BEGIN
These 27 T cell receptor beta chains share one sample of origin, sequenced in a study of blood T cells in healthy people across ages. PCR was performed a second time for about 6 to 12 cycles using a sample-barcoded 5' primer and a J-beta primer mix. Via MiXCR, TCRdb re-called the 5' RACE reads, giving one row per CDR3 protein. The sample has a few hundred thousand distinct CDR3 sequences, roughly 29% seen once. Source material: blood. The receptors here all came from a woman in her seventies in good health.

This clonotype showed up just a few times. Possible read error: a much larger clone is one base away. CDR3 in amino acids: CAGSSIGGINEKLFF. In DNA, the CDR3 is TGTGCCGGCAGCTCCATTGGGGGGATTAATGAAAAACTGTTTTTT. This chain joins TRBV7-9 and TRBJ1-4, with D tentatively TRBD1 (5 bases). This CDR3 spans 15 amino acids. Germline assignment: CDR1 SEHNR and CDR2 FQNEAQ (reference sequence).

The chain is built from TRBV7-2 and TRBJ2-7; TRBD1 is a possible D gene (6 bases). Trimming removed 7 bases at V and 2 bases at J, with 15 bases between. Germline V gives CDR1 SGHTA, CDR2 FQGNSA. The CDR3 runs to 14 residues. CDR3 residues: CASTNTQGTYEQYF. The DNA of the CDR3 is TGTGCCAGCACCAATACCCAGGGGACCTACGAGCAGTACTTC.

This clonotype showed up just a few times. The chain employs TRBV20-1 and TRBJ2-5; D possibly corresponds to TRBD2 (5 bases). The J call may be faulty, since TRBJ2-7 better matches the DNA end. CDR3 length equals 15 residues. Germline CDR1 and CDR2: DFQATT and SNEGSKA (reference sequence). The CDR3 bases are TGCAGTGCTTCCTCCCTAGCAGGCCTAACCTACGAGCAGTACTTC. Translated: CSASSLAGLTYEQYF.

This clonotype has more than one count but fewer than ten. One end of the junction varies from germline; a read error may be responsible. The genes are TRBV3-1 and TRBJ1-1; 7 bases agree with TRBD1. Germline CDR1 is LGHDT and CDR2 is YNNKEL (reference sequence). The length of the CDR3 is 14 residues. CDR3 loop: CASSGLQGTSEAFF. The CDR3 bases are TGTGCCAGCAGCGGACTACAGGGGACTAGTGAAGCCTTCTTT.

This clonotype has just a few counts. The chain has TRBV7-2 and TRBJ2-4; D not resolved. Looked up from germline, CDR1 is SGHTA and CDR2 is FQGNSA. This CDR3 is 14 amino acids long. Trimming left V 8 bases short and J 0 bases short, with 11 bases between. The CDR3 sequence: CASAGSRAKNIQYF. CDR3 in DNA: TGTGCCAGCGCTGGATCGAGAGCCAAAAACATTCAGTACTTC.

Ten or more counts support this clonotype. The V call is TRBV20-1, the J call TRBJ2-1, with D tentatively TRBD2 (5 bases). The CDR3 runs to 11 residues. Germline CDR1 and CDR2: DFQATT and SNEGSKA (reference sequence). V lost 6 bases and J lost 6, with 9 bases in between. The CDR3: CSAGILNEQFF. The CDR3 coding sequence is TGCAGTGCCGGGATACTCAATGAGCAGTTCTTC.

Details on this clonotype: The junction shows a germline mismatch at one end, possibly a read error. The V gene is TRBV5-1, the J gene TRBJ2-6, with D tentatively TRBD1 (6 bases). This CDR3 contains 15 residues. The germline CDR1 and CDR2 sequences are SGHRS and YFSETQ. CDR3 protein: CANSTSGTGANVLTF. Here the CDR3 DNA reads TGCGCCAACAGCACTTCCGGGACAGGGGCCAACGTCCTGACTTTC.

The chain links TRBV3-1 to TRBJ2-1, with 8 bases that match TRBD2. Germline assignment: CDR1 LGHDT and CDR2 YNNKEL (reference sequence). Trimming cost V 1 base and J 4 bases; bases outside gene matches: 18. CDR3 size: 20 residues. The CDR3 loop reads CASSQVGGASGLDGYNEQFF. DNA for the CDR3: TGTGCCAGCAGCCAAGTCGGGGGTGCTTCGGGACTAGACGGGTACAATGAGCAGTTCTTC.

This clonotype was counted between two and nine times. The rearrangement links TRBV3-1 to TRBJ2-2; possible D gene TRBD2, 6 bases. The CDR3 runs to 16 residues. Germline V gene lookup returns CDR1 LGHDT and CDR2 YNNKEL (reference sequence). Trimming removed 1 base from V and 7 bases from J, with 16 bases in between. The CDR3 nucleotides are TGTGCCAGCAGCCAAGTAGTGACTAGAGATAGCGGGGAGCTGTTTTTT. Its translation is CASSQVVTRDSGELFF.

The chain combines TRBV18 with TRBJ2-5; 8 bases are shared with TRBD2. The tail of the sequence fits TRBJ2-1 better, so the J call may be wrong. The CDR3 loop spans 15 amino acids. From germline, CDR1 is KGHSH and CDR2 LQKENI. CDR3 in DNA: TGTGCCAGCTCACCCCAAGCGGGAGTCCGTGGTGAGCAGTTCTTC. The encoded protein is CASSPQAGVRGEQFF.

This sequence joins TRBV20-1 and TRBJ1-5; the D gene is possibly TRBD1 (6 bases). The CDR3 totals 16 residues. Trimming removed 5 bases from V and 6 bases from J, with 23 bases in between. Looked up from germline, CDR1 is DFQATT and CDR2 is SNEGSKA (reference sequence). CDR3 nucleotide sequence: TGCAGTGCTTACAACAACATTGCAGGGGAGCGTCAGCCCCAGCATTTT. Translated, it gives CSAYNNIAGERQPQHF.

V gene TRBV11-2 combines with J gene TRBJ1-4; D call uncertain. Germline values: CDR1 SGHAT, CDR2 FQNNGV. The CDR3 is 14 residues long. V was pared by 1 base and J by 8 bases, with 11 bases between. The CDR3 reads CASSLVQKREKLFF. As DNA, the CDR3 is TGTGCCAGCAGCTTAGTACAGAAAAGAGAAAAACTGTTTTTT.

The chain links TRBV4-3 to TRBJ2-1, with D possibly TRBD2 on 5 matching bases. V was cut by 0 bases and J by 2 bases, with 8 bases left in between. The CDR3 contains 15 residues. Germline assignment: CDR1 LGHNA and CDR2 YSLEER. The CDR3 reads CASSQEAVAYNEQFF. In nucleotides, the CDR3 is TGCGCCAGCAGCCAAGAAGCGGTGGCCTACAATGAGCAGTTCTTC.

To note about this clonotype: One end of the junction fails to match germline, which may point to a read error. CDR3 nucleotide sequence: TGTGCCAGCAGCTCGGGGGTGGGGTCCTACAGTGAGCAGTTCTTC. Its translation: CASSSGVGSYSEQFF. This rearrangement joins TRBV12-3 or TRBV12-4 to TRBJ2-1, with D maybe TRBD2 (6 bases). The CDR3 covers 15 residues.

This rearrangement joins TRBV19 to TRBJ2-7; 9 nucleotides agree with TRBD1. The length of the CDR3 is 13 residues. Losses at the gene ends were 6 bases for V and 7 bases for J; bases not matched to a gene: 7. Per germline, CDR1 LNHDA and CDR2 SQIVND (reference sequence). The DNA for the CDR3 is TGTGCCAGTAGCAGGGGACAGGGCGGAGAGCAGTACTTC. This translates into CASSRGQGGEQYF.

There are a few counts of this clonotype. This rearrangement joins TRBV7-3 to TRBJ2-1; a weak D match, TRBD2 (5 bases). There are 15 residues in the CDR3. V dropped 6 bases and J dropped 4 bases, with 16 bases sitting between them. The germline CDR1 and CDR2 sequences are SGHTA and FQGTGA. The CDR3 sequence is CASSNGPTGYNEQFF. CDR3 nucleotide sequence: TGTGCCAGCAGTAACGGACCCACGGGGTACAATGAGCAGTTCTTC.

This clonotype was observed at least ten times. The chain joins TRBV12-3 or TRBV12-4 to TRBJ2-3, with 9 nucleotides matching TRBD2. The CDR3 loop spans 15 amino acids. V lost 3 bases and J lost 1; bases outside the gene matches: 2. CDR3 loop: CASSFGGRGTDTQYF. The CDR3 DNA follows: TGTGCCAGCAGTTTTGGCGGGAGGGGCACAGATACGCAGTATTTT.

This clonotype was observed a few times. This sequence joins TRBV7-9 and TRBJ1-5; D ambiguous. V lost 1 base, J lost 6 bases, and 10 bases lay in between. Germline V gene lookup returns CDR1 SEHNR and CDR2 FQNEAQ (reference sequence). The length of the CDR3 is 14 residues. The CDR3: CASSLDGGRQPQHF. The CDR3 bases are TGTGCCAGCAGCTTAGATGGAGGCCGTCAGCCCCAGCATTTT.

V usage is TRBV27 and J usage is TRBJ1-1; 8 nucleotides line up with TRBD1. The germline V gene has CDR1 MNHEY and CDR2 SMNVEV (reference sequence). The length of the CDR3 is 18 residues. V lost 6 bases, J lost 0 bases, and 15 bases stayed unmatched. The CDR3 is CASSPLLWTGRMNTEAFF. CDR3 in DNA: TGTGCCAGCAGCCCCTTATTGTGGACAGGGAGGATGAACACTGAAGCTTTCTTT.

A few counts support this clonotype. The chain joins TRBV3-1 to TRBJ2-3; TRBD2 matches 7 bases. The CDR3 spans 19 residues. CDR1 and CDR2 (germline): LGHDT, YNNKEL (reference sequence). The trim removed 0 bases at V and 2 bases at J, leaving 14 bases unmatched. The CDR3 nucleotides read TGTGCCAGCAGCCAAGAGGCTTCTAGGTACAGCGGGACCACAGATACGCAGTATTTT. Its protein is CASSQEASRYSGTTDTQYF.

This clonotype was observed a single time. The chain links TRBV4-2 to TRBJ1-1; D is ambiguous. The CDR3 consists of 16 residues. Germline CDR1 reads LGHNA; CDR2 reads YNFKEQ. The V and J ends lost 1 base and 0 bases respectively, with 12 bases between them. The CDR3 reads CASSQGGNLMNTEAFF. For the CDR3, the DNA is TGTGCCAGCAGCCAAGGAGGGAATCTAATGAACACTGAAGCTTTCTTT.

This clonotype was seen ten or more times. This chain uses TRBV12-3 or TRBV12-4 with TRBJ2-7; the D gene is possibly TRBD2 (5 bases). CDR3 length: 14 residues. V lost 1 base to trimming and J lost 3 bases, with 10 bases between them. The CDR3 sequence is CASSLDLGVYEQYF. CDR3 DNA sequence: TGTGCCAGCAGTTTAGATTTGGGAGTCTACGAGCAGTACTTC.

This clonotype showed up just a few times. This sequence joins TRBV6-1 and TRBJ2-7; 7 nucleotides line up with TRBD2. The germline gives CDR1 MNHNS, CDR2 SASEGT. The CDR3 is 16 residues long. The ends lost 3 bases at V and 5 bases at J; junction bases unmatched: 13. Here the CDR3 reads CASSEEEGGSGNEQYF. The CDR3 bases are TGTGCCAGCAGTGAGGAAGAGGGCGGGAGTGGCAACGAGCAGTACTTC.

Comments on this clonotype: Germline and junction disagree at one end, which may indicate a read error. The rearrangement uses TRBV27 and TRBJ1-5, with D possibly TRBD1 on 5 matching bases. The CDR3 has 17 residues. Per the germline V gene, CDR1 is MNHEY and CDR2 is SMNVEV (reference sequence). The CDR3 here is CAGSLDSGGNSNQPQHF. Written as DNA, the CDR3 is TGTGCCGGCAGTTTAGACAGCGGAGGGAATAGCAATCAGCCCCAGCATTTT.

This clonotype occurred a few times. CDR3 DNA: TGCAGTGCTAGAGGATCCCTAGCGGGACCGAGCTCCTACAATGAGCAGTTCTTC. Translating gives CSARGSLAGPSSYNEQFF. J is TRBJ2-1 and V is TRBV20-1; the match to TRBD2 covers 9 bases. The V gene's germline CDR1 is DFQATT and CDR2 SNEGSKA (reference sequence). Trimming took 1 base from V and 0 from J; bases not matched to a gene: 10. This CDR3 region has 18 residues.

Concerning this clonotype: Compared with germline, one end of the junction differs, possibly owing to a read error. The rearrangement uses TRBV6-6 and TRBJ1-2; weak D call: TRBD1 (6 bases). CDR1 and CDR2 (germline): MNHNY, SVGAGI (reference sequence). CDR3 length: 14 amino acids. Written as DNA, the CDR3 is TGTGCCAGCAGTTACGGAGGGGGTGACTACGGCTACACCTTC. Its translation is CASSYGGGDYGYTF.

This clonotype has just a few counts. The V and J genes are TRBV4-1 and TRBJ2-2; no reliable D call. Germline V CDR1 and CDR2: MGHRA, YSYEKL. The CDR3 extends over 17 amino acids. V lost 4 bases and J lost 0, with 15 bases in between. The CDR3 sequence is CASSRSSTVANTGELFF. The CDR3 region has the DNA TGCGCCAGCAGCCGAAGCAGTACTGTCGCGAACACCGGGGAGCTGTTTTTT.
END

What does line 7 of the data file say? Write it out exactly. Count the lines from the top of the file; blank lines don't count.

Ten or more counts support this clonotype. The V call is TRBV20-1, the J call TRBJ2-1, with D tentatively TRBD2 (5 bases). The CDR3 runs to 11 residues. Germline CDR1 and CDR2: DFQATT and SNEGSKA (reference sequence). V lost 6 bases and J lost 6, with 9 bases in between. The CDR3: CSAGILNEQFF. The CDR3 coding sequence is TGCAGTGCCGGGATACTCAATGAGCAGTTCTTC.